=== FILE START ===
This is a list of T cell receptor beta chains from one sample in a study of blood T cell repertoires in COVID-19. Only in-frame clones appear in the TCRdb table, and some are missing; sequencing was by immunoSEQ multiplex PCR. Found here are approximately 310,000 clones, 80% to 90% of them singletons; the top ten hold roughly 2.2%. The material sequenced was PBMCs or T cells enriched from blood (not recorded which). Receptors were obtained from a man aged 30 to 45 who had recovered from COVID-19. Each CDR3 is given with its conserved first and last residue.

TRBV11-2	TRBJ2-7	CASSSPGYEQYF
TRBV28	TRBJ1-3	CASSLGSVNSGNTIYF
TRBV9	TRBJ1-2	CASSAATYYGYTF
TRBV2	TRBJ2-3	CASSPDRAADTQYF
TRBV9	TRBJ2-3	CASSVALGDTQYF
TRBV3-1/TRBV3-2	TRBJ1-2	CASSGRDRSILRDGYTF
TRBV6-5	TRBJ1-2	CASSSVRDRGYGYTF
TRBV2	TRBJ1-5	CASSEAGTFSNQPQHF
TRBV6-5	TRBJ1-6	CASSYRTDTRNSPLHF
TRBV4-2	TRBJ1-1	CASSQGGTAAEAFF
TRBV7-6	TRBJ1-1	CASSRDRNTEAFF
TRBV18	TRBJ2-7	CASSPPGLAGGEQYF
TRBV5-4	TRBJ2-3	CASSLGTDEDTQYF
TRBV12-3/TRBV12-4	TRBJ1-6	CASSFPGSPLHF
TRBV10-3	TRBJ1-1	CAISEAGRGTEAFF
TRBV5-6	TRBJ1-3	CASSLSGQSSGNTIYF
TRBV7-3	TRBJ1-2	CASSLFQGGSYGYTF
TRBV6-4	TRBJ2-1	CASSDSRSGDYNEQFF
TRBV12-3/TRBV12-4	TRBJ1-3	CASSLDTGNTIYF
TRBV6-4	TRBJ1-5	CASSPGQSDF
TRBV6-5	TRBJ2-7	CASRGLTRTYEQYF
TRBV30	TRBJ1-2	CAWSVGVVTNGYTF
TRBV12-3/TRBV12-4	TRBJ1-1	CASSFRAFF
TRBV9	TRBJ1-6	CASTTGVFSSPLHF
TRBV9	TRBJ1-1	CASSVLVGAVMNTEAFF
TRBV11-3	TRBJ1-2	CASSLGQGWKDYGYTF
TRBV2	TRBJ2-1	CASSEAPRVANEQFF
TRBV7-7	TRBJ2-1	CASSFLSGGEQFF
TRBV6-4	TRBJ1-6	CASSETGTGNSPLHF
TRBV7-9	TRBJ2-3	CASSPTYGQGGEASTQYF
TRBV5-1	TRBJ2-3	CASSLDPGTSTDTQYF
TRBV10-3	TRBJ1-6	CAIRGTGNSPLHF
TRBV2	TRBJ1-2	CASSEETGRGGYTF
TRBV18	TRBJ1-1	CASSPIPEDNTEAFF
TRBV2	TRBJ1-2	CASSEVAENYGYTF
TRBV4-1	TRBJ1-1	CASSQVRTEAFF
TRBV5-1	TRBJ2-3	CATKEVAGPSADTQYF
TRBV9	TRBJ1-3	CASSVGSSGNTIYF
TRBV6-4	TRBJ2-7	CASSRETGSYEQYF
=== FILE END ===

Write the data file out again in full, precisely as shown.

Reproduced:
This is a list of T cell receptor beta chains from one sample in a study of blood T cell repertoires in COVID-19. Only in-frame clones appear in the TCRdb table, and some are missing; sequencing was by immunoSEQ multiplex PCR. Found here are approximately 310,000 clones, 80% to 90% of them singletons; the top ten hold roughly 2.2%. The material sequenced was PBMCs or T cells enriched from blood (not recorded which). Receptors were obtained from a man aged 30 to 45 who had recovered from COVID-19. Each CDR3 is given with its conserved first and last residue.

TRBV11-2	TRBJ2-7	CASSSPGYEQYF
TRBV28	TRBJ1-3	CASSLGSVNSGNTIYF
TRBV9	TRBJ1-2	CASSAATYYGYTF
TRBV2	TRBJ2-3	CASSPDRAADTQYF
TRBV9	TRBJ2-3	CASSVALGDTQYF
TRBV3-1/TRBV3-2	TRBJ1-2	CASSGRDRSILRDGYTF
TRBV6-5	TRBJ1-2	CASSSVRDRGYGYTF
TRBV2	TRBJ1-5	CASSEAGTFSNQPQHF
TRBV6-5	TRBJ1-6	CASSYRTDTRNSPLHF
TRBV4-2	TRBJ1-1	CASSQGGTAAEAFF
TRBV7-6	TRBJ1-1	CASSRDRNTEAFF
TRBV18	TRBJ2-7	CASSPPGLAGGEQYF
TRBV5-4	TRBJ2-3	CASSLGTDEDTQYF
TRBV12-3/TRBV12-4	TRBJ1-6	CASSFPGSPLHF
TRBV10-3	TRBJ1-1	CAISEAGRGTEAFF
TRBV5-6	TRBJ1-3	CASSLSGQSSGNTIYF
TRBV7-3	TRBJ1-2	CASSLFQGGSYGYTF
TRBV6-4	TRBJ2-1	CASSDSRSGDYNEQFF
TRBV12-3/TRBV12-4	TRBJ1-3	CASSLDTGNTIYF
TRBV6-4	TRBJ1-5	CASSPGQSDF
TRBV6-5	TRBJ2-7	CASRGLTRTYEQYF
TRBV30	TRBJ1-2	CAWSVGVVTNGYTF
TRBV12-3/TRBV12-4	TRBJ1-1	CASSFRAFF
TRBV9	TRBJ1-6	CASTTGVFSSPLHF
TRBV9	TRBJ1-1	CASSVLVGAVMNTEAFF
TRBV11-3	TRBJ1-2	CASSLGQGWKDYGYTF
TRBV2	TRBJ2-1	CASSEAPRVANEQFF
TRBV7-7	TRBJ2-1	CASSFLSGGEQFF
TRBV6-4	TRBJ1-6	CASSETGTGNSPLHF
TRBV7-9	TRBJ2-3	CASSPTYGQGGEASTQYF
TRBV5-1	TRBJ2-3	CASSLDPGTSTDTQYF
TRBV10-3	TRBJ1-6	CAIRGTGNSPLHF
TRBV2	TRBJ1-2	CASSEETGRGGYTF
TRBV18	TRBJ1-1	CASSPIPEDNTEAFF
TRBV2	TRBJ1-2	CASSEVAENYGYTF
TRBV4-1	TRBJ1-1	CASSQVRTEAFF
TRBV5-1	TRBJ2-3	CATKEVAGPSADTQYF
TRBV9	TRBJ1-3	CASSVGSSGNTIYF
TRBV6-4	TRBJ2-7	CASSRETGSYEQYF